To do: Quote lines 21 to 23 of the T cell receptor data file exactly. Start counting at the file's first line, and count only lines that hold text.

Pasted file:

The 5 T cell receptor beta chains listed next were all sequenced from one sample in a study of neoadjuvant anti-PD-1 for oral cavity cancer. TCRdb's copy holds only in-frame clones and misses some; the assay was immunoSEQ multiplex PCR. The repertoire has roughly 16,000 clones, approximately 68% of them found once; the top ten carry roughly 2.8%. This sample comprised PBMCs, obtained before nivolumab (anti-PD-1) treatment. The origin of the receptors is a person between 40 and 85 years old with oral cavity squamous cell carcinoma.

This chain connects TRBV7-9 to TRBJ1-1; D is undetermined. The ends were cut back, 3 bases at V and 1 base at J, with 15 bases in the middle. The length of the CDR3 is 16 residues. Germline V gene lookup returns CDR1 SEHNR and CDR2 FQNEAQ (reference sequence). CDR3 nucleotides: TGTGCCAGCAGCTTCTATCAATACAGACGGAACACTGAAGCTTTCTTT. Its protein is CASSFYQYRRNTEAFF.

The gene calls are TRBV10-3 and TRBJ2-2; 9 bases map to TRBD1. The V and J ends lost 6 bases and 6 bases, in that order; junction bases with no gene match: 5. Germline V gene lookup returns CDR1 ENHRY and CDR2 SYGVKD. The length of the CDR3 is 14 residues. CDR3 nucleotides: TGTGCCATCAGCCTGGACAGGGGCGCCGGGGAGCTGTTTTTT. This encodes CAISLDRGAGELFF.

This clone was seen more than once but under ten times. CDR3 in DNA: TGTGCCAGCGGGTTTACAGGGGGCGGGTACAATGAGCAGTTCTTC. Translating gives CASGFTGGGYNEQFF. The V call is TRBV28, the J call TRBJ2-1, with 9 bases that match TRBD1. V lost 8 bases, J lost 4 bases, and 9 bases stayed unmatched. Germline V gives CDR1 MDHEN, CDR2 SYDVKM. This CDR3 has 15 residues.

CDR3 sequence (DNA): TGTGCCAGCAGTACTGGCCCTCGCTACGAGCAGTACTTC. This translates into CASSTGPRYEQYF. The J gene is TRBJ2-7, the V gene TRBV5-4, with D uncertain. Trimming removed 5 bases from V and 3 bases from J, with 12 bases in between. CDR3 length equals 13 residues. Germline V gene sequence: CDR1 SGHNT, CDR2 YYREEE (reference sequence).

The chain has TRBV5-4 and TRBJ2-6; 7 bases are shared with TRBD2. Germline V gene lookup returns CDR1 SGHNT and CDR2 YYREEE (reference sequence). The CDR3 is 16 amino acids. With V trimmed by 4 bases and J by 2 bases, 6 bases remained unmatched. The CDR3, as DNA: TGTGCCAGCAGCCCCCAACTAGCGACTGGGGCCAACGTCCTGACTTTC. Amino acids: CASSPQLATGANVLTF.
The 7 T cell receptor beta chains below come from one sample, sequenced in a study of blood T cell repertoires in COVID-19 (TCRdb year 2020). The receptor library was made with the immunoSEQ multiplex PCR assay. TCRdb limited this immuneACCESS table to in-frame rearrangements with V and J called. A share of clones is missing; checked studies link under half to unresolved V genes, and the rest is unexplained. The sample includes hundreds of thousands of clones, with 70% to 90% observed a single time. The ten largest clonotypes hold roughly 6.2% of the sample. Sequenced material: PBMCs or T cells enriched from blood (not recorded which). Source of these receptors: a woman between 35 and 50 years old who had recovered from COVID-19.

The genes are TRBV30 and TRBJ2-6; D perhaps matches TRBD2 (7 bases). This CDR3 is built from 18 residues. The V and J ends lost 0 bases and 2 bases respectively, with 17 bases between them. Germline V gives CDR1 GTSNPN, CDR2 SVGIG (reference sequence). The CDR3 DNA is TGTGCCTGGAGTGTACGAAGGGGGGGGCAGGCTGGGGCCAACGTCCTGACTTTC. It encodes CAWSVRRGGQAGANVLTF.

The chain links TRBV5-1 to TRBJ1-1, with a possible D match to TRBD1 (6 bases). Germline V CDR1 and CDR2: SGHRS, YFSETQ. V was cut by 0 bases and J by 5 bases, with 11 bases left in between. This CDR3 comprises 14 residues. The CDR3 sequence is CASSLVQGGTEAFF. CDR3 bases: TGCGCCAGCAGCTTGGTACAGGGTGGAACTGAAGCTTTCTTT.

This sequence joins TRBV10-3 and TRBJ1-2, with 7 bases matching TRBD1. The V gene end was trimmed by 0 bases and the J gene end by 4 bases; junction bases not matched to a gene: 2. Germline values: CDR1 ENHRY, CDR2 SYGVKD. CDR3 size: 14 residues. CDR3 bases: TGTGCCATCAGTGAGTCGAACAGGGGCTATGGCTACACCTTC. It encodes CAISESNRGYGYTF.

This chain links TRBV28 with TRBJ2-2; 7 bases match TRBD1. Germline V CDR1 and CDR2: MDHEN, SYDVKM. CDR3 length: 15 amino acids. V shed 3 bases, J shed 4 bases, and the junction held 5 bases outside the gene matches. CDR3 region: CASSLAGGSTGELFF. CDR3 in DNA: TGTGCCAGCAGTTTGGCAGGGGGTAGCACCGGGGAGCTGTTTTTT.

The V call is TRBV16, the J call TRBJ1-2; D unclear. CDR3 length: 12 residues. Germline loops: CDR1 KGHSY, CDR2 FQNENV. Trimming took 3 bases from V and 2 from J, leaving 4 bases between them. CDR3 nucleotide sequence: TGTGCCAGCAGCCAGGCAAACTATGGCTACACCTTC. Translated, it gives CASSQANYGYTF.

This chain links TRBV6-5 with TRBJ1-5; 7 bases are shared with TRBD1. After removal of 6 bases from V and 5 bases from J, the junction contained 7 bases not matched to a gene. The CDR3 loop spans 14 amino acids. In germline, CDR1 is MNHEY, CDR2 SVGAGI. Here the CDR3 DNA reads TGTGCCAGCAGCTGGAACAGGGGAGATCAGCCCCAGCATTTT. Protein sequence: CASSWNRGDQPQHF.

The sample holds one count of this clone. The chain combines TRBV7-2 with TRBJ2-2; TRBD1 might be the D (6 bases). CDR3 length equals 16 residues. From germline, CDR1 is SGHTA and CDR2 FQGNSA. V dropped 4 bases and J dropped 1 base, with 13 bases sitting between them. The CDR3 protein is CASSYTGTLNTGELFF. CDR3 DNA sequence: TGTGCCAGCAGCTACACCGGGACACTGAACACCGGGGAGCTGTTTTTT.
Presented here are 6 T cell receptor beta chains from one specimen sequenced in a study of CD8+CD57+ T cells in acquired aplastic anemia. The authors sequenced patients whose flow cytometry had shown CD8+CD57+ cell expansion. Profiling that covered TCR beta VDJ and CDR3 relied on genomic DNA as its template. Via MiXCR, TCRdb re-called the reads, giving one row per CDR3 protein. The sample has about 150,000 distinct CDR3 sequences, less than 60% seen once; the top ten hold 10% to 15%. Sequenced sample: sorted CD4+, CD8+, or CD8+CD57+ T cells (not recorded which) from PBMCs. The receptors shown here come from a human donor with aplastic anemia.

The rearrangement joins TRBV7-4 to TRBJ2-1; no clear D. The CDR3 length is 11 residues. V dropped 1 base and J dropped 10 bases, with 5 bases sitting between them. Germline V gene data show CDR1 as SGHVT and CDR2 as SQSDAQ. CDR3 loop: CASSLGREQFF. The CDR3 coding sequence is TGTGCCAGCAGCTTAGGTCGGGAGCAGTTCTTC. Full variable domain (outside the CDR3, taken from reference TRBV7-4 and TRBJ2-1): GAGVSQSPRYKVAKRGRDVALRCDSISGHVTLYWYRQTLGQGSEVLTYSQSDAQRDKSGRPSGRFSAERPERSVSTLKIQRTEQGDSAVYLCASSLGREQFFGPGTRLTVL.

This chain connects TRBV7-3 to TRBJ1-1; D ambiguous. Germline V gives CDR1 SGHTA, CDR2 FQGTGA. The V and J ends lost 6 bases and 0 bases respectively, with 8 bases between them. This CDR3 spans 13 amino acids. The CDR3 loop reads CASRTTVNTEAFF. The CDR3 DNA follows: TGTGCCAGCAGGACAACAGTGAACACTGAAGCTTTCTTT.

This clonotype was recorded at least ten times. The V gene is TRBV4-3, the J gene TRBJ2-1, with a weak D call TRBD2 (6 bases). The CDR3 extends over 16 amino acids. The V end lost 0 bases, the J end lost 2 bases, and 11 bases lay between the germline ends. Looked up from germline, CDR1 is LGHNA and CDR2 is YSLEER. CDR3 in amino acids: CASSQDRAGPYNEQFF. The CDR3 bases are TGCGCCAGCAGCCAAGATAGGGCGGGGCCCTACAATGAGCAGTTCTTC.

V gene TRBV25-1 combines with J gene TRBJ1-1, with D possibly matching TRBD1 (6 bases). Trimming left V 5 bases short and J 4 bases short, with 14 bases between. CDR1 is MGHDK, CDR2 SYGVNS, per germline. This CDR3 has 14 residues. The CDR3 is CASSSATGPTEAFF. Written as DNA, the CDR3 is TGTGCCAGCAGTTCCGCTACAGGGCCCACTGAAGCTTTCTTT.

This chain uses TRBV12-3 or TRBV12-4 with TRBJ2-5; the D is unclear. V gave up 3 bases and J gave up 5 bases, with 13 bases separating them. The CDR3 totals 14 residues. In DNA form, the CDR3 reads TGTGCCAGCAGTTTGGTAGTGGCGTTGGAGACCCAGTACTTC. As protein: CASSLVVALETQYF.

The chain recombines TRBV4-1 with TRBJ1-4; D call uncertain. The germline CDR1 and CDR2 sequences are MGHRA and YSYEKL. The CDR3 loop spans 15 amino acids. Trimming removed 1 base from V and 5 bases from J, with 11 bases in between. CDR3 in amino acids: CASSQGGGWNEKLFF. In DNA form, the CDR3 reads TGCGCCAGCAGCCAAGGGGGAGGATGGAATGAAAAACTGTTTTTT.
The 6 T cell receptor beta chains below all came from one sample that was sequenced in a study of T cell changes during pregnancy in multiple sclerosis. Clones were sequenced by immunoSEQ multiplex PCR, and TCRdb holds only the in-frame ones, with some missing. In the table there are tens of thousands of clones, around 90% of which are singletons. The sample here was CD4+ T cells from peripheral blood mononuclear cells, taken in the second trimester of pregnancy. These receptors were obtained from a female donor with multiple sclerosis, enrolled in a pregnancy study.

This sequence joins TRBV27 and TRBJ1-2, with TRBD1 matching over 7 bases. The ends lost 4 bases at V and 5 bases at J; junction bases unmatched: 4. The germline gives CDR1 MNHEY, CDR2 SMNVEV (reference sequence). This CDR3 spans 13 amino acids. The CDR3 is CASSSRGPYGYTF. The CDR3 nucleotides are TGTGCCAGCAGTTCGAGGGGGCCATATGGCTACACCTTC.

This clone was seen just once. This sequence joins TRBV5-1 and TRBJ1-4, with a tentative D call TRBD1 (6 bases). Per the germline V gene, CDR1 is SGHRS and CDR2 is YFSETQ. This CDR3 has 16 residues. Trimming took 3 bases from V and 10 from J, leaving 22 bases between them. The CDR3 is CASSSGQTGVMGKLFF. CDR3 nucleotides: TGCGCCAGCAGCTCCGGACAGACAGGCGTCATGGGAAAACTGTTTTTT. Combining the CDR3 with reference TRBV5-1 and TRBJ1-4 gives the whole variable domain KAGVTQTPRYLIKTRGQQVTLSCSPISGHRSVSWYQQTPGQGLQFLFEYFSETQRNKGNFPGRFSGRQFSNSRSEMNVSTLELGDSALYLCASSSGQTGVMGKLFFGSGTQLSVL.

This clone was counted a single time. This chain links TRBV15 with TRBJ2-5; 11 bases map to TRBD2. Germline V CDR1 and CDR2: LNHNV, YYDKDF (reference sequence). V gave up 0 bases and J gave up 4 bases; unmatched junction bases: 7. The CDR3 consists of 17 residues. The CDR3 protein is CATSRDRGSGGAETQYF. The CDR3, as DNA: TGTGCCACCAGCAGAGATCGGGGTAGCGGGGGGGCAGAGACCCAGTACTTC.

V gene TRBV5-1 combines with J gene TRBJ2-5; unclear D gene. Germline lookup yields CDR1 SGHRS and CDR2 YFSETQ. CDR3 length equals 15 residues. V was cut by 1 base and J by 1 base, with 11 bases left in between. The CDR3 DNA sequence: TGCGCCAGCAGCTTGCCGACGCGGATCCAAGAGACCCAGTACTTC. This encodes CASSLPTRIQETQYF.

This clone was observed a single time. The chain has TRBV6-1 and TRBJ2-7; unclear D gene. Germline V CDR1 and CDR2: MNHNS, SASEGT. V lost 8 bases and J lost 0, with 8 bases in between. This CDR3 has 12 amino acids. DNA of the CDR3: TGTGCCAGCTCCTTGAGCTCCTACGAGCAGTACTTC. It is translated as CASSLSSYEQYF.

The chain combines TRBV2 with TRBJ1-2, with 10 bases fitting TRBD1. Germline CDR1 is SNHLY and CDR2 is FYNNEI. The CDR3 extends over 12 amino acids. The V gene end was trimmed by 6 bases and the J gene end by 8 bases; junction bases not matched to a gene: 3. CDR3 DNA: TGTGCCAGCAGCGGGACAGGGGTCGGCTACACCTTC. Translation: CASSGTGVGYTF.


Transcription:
The chain recombines TRBV4-1 with TRBJ1-4; D call uncertain. The germline CDR1 and CDR2 sequences are MGHRA and YSYEKL. The CDR3 loop spans 15 amino acids. Trimming removed 1 base from V and 5 bases from J, with 11 bases in between. CDR3 in amino acids: CASSQGGGWNEKLFF. In DNA form, the CDR3 reads TGCGCCAGCAGCCAAGGGGGAGGATGGAATGAAAAACTGTTTTTT.
The 6 T cell receptor beta chains below all came from one sample that was sequenced in a study of T cell changes during pregnancy in multiple sclerosis. Clones were sequenced by immunoSEQ multiplex PCR, and TCRdb holds only the in-frame ones, with some missing. In the table there are tens of thousands of clones, around 90% of which are singletons. The sample here was CD4+ T cells from peripheral blood mononuclear cells, taken in the second trimester of pregnancy. These receptors were obtained from a female donor with multiple sclerosis, enrolled in a pregnancy study.

This sequence joins TRBV27 and TRBJ1-2, with TRBD1 matching over 7 bases. The ends lost 4 bases at V and 5 bases at J; junction bases unmatched: 4. The germline gives CDR1 MNHEY, CDR2 SMNVEV (reference sequence). This CDR3 spans 13 amino acids. The CDR3 is CASSSRGPYGYTF. The CDR3 nucleotides are TGTGCCAGCAGTTCGAGGGGGCCATATGGCTACACCTTC.